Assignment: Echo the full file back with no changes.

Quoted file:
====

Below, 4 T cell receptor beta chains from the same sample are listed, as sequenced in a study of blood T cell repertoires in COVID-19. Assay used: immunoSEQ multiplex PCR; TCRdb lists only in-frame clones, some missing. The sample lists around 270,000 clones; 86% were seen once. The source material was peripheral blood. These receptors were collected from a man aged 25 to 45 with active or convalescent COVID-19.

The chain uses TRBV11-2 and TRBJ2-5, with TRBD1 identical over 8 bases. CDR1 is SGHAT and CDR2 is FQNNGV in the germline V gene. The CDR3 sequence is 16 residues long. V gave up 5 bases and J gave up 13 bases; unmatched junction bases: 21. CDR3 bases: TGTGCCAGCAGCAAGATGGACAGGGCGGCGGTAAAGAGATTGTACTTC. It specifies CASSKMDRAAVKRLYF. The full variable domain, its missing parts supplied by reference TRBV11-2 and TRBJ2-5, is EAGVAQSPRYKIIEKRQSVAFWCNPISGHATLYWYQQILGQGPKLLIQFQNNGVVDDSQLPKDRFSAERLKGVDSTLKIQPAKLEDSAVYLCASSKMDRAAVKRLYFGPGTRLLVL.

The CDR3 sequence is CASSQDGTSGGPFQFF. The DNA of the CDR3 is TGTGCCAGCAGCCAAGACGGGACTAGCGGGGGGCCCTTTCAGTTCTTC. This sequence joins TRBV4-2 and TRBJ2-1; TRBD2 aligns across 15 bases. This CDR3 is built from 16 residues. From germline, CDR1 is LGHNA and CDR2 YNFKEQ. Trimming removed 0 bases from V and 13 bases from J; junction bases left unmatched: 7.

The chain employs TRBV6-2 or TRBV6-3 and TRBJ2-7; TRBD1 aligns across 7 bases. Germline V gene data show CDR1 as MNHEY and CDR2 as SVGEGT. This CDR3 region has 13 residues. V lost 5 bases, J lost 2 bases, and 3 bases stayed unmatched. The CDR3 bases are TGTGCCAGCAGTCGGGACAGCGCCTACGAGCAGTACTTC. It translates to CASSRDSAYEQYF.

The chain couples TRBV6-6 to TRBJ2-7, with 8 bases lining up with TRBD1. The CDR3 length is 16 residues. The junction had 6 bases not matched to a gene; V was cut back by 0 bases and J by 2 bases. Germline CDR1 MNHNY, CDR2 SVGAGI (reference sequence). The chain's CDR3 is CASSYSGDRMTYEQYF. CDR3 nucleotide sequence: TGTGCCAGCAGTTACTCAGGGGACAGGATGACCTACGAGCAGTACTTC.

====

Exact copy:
Below, 4 T cell receptor beta chains from the same sample are listed, as sequenced in a study of blood T cell repertoires in COVID-19. Assay used: immunoSEQ multiplex PCR; TCRdb lists only in-frame clones, some missing. The sample lists around 270,000 clones; 86% were seen once. The source material was peripheral blood. These receptors were collected from a man aged 25 to 45 with active or convalescent COVID-19.

The chain uses TRBV11-2 and TRBJ2-5, with TRBD1 identical over 8 bases. CDR1 is SGHAT and CDR2 is FQNNGV in the germline V gene. The CDR3 sequence is 16 residues long. V gave up 5 bases and J gave up 13 bases; unmatched junction bases: 21. CDR3 bases: TGTGCCAGCAGCAAGATGGACAGGGCGGCGGTAAAGAGATTGTACTTC. It specifies CASSKMDRAAVKRLYF. The full variable domain, its missing parts supplied by reference TRBV11-2 and TRBJ2-5, is EAGVAQSPRYKIIEKRQSVAFWCNPISGHATLYWYQQILGQGPKLLIQFQNNGVVDDSQLPKDRFSAERLKGVDSTLKIQPAKLEDSAVYLCASSKMDRAAVKRLYFGPGTRLLVL.

The CDR3 sequence is CASSQDGTSGGPFQFF. The DNA of the CDR3 is TGTGCCAGCAGCCAAGACGGGACTAGCGGGGGGCCCTTTCAGTTCTTC. This sequence joins TRBV4-2 and TRBJ2-1; TRBD2 aligns across 15 bases. This CDR3 is built from 16 residues. From germline, CDR1 is LGHNA and CDR2 YNFKEQ. Trimming removed 0 bases from V and 13 bases from J; junction bases left unmatched: 7.

The chain employs TRBV6-2 or TRBV6-3 and TRBJ2-7; TRBD1 aligns across 7 bases. Germline V gene data show CDR1 as MNHEY and CDR2 as SVGEGT. This CDR3 region has 13 residues. V lost 5 bases, J lost 2 bases, and 3 bases stayed unmatched. The CDR3 bases are TGTGCCAGCAGTCGGGACAGCGCCTACGAGCAGTACTTC. It translates to CASSRDSAYEQYF.

The chain couples TRBV6-6 to TRBJ2-7, with 8 bases lining up with TRBD1. The CDR3 length is 16 residues. The junction had 6 bases not matched to a gene; V was cut back by 0 bases and J by 2 bases. Germline CDR1 MNHNY, CDR2 SVGAGI (reference sequence). The chain's CDR3 is CASSYSGDRMTYEQYF. CDR3 nucleotide sequence: TGTGCCAGCAGTTACTCAGGGGACAGGATGACCTACGAGCAGTACTTC.